If funders were to incentivize cooperation amongst small business support providers, there would be an explosion in economic growth and job creation! Unfortunately, a well-intentioned shift of focus towards sustainability in recent years leaves little room for outcomes based on cooperation versus isolated efforts. This narrow view of sustainability and success actually intensifies the effects of scarcity by pitting organizations who could accomplish more together, against each other.

In the nonprofit realm, the current landscape typically involves nonprofit service providers and lenders competing for limited dollars based on merit and outcomes. While meritocratic systems seem logical, they can cause problems in the nonprofit space when it comes to innovation and efficiency. I want to be clear from the onset that this is not about setting a low bar for nonprofits. It’s true that some nonprofits do better work and are more effective than others. My argument is for an acknowledgment of the interdependency that already exists, or should exist, as a natural solution to scarcity and unique skillsets. Unlike their for-profit counterparts, nonprofits are not high growth companies built to scale that provide even greater value for the world by beating their peers and gaining more market share. A given community would simply experience less benefit If several nonprofits within an informal ecosystem were to disappear over time.

In the Psychology of Scarcity the American Psychological Association summarizes the negative effects of scarcity on three key areas.

  • Scarcity demands mental rescources, narrowing our focus and impacting our choices.
  • Scarcity increases negative emotions, which effect our decisions.
  • The effects of scarcity contribute to the cycle of poverty.

In any other industry, identifying synergies and creative problem solving are rewarded, usually by greater profit. In the nonprofit space, you can be penalized for efficiency. For example, it’s not uncommon for funding to be linked to the time you spend with a certain number of clients. The reality is that sometimes a client may only need two hours of assistance instead of six, but not meeting for six hours harms the organization’s ability to apply for grant funding in the future.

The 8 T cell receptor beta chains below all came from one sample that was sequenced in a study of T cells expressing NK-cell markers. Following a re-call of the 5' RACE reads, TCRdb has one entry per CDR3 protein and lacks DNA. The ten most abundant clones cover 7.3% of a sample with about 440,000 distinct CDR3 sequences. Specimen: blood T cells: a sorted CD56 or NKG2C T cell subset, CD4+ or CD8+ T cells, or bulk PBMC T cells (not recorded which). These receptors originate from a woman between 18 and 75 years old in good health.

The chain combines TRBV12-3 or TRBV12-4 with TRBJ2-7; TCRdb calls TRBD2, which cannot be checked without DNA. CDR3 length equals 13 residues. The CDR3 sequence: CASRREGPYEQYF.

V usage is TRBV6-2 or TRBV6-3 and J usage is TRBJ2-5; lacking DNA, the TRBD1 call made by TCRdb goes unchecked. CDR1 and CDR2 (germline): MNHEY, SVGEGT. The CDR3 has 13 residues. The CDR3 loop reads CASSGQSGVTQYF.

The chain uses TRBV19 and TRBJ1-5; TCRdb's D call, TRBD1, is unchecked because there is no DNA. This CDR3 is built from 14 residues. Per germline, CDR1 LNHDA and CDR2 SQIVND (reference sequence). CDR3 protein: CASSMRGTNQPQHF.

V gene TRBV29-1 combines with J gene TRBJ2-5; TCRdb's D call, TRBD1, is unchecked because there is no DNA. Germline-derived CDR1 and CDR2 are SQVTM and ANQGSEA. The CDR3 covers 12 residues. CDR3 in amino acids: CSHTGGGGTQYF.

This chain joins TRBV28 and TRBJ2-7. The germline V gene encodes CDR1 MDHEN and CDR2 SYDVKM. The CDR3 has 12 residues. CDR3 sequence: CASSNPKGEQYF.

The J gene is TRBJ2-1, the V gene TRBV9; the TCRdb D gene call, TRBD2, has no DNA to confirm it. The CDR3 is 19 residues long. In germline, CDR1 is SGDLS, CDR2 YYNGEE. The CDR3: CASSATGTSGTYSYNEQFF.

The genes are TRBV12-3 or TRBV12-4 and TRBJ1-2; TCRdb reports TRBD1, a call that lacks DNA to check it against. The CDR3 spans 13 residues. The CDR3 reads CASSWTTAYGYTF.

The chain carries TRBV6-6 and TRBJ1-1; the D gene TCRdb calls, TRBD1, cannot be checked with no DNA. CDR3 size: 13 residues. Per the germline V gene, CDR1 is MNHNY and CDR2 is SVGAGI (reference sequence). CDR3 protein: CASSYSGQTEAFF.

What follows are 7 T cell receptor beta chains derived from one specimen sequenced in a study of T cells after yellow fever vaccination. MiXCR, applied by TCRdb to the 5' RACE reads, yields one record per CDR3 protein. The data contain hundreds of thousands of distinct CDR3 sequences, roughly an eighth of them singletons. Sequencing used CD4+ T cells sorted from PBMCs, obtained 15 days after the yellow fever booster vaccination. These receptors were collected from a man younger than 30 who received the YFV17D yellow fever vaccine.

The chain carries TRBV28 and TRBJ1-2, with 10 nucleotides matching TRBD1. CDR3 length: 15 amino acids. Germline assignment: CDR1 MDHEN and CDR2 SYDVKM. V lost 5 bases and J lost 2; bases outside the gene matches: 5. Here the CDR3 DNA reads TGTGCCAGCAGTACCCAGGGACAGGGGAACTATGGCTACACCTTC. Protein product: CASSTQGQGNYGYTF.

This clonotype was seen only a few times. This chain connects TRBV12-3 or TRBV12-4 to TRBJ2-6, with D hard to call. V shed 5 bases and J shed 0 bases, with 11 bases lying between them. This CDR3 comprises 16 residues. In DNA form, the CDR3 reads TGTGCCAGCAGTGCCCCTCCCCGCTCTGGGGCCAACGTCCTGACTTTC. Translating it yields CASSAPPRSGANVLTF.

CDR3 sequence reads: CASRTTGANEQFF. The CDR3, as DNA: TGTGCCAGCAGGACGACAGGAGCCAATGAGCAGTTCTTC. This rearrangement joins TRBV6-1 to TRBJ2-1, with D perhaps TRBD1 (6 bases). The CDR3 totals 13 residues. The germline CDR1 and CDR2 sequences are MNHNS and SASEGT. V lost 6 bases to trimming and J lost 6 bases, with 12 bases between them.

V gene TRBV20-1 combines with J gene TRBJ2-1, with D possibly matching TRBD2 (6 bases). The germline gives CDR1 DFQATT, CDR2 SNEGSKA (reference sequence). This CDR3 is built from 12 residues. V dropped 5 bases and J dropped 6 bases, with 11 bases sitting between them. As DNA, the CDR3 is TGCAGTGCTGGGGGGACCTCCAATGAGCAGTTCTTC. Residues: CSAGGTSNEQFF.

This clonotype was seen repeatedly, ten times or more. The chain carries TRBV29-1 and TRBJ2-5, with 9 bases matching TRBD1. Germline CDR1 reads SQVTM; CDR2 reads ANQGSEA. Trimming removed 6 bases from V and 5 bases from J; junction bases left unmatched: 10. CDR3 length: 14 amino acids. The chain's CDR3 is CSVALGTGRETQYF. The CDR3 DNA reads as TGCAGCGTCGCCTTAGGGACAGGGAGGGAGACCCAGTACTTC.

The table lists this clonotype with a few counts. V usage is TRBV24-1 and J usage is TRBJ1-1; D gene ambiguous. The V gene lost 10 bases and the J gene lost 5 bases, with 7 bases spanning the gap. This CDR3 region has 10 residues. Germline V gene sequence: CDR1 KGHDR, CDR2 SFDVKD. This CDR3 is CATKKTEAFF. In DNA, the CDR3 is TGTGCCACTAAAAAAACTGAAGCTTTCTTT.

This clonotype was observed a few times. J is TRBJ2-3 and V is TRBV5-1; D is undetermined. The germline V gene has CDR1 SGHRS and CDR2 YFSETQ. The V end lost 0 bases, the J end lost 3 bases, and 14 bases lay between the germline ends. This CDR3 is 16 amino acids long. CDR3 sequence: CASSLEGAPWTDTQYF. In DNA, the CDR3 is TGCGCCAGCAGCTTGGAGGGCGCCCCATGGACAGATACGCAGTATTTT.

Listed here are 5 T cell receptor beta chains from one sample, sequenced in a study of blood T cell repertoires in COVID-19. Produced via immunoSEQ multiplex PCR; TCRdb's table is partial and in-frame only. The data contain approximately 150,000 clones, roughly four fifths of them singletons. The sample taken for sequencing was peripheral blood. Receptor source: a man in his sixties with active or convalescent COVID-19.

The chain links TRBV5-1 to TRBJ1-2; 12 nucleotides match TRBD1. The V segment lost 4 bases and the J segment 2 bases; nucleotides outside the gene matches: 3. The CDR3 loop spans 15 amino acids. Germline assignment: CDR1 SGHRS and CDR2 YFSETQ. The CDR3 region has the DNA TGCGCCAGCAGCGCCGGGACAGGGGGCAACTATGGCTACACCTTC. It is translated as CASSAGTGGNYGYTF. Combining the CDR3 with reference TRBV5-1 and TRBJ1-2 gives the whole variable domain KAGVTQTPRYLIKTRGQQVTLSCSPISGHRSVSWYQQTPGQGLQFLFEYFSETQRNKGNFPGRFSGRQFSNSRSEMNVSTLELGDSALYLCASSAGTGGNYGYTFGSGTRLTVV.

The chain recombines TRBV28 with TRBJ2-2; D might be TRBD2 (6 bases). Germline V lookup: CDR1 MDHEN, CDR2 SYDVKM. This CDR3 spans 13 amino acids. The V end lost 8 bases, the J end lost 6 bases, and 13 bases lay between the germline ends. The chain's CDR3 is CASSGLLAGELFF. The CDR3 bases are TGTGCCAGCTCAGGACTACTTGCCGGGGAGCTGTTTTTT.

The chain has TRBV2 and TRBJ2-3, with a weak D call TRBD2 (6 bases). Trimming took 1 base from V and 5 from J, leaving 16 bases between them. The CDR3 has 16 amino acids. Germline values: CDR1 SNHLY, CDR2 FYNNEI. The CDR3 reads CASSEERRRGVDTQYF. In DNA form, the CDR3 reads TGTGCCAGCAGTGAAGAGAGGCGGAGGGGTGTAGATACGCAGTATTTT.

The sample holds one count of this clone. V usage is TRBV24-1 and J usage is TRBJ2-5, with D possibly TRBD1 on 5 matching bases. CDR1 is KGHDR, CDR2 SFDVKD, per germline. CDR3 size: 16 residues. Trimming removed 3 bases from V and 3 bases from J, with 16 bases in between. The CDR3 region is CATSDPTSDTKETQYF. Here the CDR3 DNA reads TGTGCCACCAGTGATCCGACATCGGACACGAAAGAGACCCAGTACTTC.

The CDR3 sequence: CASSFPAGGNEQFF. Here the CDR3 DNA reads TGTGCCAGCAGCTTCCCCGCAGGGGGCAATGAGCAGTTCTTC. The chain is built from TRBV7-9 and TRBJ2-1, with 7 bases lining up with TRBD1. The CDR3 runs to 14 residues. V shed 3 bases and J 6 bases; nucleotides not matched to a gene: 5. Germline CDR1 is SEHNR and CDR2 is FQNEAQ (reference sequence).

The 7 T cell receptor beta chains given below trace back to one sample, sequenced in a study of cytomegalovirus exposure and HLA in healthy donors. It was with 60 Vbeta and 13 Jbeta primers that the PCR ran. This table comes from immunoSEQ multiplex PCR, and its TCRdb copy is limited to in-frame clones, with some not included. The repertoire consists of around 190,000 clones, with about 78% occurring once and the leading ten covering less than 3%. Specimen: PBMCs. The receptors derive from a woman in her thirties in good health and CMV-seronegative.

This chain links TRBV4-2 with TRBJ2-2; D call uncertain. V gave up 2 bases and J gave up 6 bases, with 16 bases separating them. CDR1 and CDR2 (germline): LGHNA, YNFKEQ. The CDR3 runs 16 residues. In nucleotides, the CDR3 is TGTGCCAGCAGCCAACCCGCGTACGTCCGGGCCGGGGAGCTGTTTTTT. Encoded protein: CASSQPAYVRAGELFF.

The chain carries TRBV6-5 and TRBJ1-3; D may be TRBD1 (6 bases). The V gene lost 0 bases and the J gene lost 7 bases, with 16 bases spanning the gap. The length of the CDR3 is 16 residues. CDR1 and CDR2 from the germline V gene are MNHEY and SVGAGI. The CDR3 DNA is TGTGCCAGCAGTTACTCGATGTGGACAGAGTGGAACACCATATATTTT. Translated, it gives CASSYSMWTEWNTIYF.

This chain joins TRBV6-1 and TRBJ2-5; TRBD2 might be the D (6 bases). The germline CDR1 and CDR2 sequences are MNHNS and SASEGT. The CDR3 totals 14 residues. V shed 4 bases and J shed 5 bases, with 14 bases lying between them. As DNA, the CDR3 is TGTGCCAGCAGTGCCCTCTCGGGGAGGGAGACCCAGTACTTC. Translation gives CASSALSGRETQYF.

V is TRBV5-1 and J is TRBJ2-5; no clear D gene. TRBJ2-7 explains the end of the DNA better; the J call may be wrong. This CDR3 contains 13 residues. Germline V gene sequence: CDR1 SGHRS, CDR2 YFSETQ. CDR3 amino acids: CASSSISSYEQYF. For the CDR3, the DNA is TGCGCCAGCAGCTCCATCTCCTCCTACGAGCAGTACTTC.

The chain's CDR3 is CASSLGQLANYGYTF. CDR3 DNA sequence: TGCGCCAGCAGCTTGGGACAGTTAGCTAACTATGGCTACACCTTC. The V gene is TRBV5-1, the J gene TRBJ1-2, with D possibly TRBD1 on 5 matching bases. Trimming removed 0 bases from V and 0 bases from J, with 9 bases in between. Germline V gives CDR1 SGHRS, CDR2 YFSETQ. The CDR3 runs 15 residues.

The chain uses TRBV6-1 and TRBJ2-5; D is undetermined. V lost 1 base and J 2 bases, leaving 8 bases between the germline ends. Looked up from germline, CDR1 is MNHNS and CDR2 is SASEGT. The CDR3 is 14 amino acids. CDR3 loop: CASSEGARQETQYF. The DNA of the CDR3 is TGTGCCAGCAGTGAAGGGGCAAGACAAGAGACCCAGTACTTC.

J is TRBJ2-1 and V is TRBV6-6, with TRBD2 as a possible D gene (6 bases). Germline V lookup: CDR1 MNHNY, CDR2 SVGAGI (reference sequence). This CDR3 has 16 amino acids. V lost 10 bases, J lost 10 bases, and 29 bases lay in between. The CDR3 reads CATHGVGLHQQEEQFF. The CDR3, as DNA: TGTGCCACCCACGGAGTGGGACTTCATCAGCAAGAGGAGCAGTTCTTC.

The current system also incentivizes double counting within a community. As the same client is shuffled around to multiple agencies, all of the organizations involved will be measuring outcomes for the same client. For example, if small business owner Suzie gets support from three nonprofits that year, all three may be citing Suzie’s growth in their year end report. While this may lead to unintentional double counting when a significant funder is resourcing several local organizations, the biggest loser is the community as a whole that might have seen more new jobs or value creation if nonprofits were encouraged to work together efficiently.

It’s easy to forget the forest for the trees when it comes to success in the nonprofit realm. The ultimate success metric is inherently bigger than the nonprofit itself. While for-profit success is measured by profit, non-profit success is measured by the advancement of the community or group being served. If you cease to be outwardly focused, your value as a nonprofit organization is diminished. Having to prove why your services stand alone as having a larger impact than the organization down the street requires a lot of inward focus. Below is a summary of some of the most common barriers as well as several ideas on how to incentivize cooperation.

Barriers To Cooperation

  • Linking success to the length of time an organization spends with their clients.
  • Lack of acknowledgment of time spent innovating on new and more efficient processes that might reduce normal outcomes for a certain time period.
  • Requirements that outcomes fit neatly into popular impact categories rather than collaborating with the nonprofits themselves for feedback on the highest impact activities.

Incentivizing Cooperation

  • Extra consideration for organizations who can prove enhanced outcomes linked with cooperation.
  • Peer selection systems where votes from potential grantees play a factor in a funders evaluation process.
  • Potential local grantees are required to identify the strengths of other local organizations when applying for funding.

In communities everywhere, nonprofits are cooperating in clunky ways behind the scenes due to the reality of scarce resources and specialization. By incentivizing grant recipients to leverage the strengths of other local organizations, it’s likely that the return on funding will be higher and clunky systems will be streamlined for the greatest good.

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